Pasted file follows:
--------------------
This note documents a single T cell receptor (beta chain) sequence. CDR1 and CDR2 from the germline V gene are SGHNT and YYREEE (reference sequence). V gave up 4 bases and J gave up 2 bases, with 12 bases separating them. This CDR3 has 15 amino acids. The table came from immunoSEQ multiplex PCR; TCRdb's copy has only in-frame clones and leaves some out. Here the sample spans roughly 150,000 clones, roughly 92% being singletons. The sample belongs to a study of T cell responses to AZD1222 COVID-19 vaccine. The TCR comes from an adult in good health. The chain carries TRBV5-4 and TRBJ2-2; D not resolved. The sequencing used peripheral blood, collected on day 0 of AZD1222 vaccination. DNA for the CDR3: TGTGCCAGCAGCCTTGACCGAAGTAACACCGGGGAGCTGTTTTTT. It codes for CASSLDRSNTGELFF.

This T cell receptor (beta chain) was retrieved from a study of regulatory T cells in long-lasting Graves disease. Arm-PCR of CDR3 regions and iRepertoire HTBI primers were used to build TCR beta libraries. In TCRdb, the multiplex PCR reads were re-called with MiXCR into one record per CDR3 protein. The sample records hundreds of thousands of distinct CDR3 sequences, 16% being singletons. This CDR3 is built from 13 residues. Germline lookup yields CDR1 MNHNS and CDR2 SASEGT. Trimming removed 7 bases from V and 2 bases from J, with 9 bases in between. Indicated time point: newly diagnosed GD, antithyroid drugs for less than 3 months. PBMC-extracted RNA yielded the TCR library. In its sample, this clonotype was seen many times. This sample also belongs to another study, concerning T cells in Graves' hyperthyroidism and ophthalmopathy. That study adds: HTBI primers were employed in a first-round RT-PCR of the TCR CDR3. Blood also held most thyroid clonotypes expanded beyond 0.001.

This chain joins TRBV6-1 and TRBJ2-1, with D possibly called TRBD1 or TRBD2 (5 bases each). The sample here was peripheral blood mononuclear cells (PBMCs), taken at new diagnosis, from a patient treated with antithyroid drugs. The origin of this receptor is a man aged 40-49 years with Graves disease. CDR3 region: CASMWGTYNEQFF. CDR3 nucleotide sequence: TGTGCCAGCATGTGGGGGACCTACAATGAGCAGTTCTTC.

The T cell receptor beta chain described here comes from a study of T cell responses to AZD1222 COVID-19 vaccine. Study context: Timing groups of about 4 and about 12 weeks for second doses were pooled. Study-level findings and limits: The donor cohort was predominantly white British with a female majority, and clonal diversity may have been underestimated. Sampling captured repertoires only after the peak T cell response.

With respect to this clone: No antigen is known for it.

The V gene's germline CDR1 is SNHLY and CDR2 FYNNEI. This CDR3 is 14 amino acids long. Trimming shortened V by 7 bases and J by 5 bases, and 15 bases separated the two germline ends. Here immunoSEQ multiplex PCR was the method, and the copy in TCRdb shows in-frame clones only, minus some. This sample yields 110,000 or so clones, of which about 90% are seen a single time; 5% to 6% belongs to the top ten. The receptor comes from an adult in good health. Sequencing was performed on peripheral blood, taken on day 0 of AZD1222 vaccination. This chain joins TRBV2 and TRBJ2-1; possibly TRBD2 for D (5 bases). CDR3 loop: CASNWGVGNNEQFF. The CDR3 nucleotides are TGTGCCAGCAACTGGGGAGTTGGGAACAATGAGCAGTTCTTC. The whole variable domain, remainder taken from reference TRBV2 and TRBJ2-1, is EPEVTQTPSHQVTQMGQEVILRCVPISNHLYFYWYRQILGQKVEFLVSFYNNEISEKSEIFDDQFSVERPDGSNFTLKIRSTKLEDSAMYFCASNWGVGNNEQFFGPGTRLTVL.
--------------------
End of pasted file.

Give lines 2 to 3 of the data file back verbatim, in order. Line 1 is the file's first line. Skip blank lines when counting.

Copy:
This T cell receptor (beta chain) was retrieved from a study of regulatory T cells in long-lasting Graves disease. Arm-PCR of CDR3 regions and iRepertoire HTBI primers were used to build TCR beta libraries. In TCRdb, the multiplex PCR reads were re-called with MiXCR into one record per CDR3 protein. The sample records hundreds of thousands of distinct CDR3 sequences, 16% being singletons. This CDR3 is built from 13 residues. Germline lookup yields CDR1 MNHNS and CDR2 SASEGT. Trimming removed 7 bases from V and 2 bases from J, with 9 bases in between. Indicated time point: newly diagnosed GD, antithyroid drugs for less than 3 months. PBMC-extracted RNA yielded the TCR library. In its sample, this clonotype was seen many times. This sample also belongs to another study, concerning T cells in Graves' hyperthyroidism and ophthalmopathy. That study adds: HTBI primers were employed in a first-round RT-PCR of the TCR CDR3. Blood also held most thyroid clonotypes expanded beyond 0.001.

This chain joins TRBV6-1 and TRBJ2-1, with D possibly called TRBD1 or TRBD2 (5 bases each). The sample here was peripheral blood mononuclear cells (PBMCs), taken at new diagnosis, from a patient treated with antithyroid drugs. The origin of this receptor is a man aged 40-49 years with Graves disease. CDR3 region: CASMWGTYNEQFF. CDR3 nucleotide sequence: TGTGCCAGCATGTGGGGGACCTACAATGAGCAGTTCTTC.